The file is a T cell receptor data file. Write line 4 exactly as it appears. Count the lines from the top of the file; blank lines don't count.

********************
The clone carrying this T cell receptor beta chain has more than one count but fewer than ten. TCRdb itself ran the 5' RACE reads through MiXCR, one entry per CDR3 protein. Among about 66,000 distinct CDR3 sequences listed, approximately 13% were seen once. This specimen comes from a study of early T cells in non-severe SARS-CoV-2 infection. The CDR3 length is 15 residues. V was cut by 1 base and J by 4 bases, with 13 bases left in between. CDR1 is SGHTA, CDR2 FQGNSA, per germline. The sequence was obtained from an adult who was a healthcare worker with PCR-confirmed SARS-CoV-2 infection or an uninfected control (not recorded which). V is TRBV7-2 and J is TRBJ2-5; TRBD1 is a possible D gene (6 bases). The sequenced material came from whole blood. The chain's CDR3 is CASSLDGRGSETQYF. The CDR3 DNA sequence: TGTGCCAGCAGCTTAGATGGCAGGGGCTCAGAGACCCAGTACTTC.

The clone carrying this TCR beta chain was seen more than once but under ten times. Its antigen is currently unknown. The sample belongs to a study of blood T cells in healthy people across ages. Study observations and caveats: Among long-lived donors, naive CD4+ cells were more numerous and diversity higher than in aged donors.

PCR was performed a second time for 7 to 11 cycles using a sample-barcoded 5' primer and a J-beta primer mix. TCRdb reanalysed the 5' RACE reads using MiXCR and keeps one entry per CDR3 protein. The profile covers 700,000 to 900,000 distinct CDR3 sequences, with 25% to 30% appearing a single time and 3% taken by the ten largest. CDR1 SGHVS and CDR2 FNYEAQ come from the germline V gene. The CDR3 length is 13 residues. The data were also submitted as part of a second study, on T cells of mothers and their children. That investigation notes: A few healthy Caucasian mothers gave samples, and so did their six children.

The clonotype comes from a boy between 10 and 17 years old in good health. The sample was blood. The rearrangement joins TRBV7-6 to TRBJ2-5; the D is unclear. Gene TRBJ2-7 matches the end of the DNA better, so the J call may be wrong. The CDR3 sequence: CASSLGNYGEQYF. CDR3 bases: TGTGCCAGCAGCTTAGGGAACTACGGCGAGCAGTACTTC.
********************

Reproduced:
The clonotype comes from a boy between 10 and 17 years old in good health. The sample was blood. The rearrangement joins TRBV7-6 to TRBJ2-5; the D is unclear. Gene TRBJ2-7 matches the end of the DNA better, so the J call may be wrong. The CDR3 sequence: CASSLGNYGEQYF. CDR3 bases: TGTGCCAGCAGCTTAGGGAACTACGGCGAGCAGTACTTC.